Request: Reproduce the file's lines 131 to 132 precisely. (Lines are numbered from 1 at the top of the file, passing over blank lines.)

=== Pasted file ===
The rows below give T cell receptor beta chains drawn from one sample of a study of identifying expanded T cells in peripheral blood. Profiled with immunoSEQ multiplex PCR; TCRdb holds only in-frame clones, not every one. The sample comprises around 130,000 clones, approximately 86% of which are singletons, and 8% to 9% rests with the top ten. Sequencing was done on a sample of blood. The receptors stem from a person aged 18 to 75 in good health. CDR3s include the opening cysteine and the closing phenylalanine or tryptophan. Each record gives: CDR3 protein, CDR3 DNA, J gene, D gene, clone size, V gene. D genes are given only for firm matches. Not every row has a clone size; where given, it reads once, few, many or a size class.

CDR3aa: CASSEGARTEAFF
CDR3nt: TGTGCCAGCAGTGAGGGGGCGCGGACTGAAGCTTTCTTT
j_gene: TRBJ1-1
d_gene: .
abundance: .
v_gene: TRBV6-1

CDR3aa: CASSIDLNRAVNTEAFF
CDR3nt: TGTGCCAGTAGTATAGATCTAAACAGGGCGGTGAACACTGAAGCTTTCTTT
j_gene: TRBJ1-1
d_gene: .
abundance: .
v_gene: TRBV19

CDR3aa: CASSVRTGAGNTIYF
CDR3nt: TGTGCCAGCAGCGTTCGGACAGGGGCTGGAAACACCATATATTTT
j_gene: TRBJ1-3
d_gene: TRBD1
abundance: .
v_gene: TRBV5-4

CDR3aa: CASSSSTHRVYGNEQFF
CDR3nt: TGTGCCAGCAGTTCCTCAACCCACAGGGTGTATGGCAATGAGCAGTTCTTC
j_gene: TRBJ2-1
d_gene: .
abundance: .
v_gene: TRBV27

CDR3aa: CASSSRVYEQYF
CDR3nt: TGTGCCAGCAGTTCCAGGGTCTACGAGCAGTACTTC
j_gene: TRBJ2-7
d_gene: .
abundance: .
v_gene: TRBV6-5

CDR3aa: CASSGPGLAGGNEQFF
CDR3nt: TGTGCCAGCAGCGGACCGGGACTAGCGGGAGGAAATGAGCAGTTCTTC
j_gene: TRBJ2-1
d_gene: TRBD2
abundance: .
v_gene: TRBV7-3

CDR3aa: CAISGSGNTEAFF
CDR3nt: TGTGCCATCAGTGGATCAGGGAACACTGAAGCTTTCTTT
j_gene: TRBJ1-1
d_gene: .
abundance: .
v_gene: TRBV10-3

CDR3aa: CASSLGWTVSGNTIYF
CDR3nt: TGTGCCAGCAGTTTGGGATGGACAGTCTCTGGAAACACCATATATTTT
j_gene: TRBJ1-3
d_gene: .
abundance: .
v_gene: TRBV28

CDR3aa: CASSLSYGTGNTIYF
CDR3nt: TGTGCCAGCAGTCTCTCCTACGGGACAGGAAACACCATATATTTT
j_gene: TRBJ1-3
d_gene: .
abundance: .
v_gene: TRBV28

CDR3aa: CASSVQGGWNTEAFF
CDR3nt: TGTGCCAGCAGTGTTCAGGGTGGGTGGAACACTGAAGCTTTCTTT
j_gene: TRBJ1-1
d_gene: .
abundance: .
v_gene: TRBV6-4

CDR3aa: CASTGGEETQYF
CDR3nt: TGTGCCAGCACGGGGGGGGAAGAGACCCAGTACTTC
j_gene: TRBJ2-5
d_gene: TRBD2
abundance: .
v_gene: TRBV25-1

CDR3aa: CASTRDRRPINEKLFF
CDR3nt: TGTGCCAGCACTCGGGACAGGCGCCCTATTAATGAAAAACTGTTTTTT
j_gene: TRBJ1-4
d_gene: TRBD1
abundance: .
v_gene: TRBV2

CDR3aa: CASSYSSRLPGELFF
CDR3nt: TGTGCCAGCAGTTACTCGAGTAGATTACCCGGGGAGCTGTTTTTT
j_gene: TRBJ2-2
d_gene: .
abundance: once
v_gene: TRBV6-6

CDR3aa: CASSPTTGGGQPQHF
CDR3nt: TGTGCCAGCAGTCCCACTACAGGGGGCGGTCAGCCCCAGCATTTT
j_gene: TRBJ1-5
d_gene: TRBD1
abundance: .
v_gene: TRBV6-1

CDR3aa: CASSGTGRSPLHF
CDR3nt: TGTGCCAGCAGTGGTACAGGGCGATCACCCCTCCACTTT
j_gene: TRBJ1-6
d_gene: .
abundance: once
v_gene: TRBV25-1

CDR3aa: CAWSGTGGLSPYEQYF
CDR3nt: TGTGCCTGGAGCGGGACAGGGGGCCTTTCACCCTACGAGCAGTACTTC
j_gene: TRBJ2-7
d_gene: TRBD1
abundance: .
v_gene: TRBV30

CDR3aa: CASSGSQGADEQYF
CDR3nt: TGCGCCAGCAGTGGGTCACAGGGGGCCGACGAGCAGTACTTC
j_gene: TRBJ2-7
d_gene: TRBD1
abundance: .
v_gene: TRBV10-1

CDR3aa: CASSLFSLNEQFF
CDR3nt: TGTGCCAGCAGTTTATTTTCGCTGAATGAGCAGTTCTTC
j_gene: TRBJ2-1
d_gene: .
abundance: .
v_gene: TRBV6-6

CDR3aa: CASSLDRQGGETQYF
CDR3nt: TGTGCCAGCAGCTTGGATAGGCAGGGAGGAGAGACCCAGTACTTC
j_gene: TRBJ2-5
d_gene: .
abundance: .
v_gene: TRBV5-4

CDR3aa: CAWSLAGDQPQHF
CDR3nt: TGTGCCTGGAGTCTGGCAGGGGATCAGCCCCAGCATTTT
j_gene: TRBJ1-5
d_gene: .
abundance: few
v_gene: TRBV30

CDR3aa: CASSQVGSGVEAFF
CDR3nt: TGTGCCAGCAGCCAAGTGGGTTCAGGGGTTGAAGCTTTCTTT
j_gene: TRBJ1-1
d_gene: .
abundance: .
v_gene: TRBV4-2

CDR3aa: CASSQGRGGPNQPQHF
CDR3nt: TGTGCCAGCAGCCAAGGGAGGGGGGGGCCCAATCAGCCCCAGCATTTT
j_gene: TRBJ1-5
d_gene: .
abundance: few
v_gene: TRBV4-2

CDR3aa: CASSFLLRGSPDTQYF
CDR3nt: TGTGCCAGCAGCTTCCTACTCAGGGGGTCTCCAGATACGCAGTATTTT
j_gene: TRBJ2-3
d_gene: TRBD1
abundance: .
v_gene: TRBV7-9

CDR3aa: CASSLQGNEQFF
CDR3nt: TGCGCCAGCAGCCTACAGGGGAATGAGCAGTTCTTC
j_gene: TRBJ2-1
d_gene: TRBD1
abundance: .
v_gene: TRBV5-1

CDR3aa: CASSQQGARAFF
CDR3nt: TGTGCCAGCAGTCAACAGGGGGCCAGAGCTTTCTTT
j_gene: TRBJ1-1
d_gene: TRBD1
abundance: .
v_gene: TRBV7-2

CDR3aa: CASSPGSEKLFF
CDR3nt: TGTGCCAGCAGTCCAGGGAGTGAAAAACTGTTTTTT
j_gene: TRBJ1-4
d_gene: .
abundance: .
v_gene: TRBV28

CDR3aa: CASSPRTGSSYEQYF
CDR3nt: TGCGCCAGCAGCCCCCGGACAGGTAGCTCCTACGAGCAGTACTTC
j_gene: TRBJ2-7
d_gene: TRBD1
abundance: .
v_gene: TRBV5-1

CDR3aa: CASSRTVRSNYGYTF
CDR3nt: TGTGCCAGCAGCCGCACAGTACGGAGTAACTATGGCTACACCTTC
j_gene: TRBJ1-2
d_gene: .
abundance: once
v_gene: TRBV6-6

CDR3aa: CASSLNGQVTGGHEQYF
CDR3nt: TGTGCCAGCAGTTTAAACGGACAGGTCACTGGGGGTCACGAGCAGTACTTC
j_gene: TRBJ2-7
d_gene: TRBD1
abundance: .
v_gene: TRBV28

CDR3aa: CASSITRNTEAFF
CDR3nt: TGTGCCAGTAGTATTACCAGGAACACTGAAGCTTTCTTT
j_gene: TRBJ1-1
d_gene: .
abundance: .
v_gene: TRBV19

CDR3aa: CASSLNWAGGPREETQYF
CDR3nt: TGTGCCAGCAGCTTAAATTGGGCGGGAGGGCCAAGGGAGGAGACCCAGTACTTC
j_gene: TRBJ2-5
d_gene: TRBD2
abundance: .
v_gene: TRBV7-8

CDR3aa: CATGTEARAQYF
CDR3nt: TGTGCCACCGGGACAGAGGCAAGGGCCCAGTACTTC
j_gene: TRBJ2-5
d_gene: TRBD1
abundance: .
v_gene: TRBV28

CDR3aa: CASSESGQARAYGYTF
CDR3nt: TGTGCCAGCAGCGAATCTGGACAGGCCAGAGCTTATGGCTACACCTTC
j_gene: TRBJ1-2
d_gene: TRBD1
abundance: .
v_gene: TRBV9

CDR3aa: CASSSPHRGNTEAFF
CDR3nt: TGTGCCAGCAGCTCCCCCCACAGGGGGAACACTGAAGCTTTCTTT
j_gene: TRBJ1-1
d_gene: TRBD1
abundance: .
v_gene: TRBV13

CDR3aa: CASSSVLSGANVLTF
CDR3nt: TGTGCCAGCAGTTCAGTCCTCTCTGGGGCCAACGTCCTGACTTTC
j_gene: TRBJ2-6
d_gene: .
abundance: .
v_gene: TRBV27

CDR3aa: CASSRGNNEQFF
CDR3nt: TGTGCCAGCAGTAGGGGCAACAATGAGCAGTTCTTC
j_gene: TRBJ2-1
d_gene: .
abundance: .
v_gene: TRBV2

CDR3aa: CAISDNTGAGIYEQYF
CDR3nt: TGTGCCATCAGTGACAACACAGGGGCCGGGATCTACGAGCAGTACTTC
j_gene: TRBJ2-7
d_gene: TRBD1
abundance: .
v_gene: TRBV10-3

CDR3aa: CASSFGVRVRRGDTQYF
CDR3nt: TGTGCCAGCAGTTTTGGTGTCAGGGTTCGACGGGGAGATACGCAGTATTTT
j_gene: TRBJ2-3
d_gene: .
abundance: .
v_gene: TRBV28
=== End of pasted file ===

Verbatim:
d_gene: .
abundance: few